A Tibetan man set himself on fire in protest against Chinese rule and died Saturday in a Tibetan populated area in Gansu province, the third self-immolation in a week, according to sources inside Tibet.
Sangay Gyatso, 27, self-immolated in a monastery compound near Tsoe (in Chinese, Hezuo) county, the administrative center of the Kanlho (Gannan) Tibetan Autonomous Prefecture in southern Gansu.
"He set himself on fire a little after noon near a stupa in the premises of the Dokar monastery," a source inside Tibet told RFA's Tibetan service.
The monastery is situated about 10 km (6.2 miles) from the Tsoe town center.
The sources provided grisly photographs of Sangay Gyatso's charred body but little information of his personal background, only saying his father was identified as Gonpo Dhondup and his mother as Gonpo Tso.
Sangay Gyatso's death is the third from Tibetan self-immolation protests challenging Chinese rule over the past week, bringing to 54 the total number of burnings since the wave of fiery protests began in February 2009.
Most of the burnings have occurred in Tibetan-populated areas of the Chinese provinces of Sichuan, Qinghai, and Gansu.
On Thursday, a man identified as Gudrub, 41, shouted slogans calling for Tibetan freedom and for the return to Tibet of exiled spiritual leader the Dalai Lama as he self-immolated in Driru [in Chinese, Biru] county in the Nagchu prefecture of the Tibet Autonomous Region, a source said.
He left a written statement calling on the Tibetan people to “foster unity and solidarity” and not “lose courage” in the struggle for Tibetan freedom, according to a former classmate now living in Australia.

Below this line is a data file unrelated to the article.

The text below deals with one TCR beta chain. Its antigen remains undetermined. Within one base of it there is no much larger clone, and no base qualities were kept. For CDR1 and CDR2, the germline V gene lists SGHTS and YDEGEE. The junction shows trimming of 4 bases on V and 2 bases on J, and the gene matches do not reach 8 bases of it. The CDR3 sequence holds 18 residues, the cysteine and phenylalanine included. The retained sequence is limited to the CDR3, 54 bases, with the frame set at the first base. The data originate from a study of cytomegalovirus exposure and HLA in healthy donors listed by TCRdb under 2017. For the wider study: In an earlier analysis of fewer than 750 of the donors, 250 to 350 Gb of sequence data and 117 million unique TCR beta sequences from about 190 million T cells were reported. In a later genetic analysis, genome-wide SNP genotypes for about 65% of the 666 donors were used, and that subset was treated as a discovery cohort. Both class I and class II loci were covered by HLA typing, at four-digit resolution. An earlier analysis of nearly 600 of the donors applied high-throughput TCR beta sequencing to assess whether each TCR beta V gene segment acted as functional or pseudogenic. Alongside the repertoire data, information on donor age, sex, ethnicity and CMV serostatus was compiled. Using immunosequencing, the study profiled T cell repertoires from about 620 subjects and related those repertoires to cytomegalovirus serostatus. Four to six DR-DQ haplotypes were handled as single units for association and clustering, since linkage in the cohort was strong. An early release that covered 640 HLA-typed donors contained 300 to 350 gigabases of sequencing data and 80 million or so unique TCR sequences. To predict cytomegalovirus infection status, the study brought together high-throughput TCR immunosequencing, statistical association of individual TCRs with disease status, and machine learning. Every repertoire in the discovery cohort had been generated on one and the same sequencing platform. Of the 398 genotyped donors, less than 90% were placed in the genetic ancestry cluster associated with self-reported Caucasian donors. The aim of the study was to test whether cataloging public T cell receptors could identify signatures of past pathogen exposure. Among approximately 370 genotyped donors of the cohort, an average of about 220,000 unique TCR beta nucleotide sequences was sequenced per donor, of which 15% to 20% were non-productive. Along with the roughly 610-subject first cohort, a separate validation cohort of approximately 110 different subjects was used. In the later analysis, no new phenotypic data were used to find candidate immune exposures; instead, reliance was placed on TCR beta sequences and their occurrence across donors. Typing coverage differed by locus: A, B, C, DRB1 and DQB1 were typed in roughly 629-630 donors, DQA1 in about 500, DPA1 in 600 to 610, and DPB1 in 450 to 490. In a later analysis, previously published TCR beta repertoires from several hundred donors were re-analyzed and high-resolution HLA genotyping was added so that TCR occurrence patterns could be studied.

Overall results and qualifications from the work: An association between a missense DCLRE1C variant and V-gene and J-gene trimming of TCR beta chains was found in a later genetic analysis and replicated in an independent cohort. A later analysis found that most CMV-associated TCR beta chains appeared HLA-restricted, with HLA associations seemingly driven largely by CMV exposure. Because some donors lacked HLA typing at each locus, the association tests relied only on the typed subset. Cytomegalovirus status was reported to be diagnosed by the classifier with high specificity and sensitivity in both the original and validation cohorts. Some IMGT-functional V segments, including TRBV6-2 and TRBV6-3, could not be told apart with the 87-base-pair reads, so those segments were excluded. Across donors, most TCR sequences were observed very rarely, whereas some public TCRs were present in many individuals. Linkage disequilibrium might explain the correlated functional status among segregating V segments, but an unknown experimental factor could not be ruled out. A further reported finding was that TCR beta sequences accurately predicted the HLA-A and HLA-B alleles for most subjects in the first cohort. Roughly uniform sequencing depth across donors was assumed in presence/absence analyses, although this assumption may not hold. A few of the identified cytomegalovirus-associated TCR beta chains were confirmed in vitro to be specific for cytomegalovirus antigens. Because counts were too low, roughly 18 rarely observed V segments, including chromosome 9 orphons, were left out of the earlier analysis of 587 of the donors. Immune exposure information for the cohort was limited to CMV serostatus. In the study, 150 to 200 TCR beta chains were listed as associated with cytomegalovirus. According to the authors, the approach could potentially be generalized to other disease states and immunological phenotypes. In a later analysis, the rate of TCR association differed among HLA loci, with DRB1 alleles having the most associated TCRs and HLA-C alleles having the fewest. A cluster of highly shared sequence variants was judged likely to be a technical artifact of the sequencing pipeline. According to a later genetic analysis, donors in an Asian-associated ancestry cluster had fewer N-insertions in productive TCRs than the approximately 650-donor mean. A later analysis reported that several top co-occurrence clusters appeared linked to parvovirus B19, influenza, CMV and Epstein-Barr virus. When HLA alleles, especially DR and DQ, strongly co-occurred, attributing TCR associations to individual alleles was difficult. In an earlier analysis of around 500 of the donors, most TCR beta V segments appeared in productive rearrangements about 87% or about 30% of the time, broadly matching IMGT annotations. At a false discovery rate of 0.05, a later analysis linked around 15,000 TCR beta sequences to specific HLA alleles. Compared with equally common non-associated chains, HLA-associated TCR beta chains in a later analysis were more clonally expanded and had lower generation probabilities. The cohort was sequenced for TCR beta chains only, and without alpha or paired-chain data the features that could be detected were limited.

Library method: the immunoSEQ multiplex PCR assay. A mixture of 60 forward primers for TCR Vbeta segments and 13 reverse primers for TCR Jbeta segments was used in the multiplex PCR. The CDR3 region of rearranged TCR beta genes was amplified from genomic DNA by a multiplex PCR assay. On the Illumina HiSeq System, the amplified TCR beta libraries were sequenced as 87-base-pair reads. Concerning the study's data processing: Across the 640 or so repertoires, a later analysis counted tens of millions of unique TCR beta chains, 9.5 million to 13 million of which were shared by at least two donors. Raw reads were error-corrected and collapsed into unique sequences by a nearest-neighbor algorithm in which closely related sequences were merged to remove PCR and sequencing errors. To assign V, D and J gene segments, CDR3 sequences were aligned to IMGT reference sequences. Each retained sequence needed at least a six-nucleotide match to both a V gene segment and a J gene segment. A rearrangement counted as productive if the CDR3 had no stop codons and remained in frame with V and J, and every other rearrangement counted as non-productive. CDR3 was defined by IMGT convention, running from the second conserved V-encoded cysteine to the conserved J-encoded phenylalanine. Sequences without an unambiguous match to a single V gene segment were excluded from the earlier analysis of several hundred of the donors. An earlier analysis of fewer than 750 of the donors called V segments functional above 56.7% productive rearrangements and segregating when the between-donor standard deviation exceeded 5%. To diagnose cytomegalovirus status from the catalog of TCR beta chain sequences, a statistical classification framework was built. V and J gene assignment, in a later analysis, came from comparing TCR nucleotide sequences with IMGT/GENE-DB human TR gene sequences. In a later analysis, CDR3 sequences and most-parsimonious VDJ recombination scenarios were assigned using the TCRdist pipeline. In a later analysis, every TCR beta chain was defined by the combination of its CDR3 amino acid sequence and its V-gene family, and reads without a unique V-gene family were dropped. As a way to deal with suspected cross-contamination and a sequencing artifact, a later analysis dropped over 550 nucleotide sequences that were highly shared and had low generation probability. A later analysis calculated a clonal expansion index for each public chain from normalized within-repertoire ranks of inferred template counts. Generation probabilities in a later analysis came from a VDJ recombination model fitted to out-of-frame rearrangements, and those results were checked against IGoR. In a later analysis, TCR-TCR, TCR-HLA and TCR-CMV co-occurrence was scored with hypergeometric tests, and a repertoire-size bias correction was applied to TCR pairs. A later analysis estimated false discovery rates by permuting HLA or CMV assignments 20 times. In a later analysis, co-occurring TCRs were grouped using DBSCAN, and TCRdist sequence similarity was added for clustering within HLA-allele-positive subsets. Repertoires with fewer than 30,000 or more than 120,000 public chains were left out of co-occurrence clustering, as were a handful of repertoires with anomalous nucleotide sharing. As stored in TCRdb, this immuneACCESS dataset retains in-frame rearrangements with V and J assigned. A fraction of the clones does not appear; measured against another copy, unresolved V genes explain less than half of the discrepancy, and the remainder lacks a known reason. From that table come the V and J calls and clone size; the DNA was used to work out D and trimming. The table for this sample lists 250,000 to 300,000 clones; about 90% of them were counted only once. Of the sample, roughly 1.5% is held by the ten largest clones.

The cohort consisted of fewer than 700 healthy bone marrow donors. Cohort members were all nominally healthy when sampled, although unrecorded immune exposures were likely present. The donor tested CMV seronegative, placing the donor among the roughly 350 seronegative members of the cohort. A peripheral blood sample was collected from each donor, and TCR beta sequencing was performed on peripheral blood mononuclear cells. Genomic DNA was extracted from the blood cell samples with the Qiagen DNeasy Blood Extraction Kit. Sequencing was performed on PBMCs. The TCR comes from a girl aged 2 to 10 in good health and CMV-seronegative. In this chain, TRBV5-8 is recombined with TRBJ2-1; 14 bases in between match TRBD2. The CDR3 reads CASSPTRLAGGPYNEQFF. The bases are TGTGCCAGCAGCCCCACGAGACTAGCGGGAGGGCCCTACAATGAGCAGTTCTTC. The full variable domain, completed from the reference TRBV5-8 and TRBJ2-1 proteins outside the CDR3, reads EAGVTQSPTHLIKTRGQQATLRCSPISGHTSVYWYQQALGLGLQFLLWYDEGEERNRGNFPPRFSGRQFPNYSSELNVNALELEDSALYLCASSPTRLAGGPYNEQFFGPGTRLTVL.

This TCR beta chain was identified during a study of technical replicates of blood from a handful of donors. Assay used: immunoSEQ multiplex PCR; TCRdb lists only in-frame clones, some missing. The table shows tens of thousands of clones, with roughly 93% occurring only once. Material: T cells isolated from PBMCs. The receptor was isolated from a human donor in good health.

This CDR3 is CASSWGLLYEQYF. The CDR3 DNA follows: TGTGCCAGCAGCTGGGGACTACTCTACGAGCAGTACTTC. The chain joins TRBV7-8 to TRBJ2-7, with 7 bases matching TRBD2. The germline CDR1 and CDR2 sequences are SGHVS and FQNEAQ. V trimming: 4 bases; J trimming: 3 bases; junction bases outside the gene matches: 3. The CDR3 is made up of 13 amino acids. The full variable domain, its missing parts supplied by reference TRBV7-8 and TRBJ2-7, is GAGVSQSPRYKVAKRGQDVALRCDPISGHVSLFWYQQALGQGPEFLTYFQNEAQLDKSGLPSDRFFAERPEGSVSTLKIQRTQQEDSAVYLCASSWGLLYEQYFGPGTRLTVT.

On Sept. 29, another protester named Yungdrung, 27, set himself ablaze on a shop-lined street in Dzatoe (in Chinese, Zaduo) county in the restive Yulshul (Yushu) prefecture in Qinghai province.
The three self-immolations came despite an appeal by more than 400 Tibetan exiles from 26 countries to end the burning protests.
The exiles had met in the Indian hill-town of Dharamsala, where the Dalai Lama lives in exile, and expressed “grave concern” over the burnings and urged Tibetans living under Chinese rule not to take “drastic actions.”
“Tibet is a thinly populated country, and in the present situation losing even one life is a great loss for the Tibetan people,” said one of 31 recommendations and resolutions adopted by the delegates to the four-day gathering, the largest meeting of its kind in four years.
“Please preserve your lives in the future,” it said.
Similar expressions of concern from exile figures and from the Dalai Lama himself over the burnings have gone largely unheeded in the past.
Reported by RFA's Tibetan service. Translated by Karma Dorjee. Written in English by Parameswaran Ponnudurai.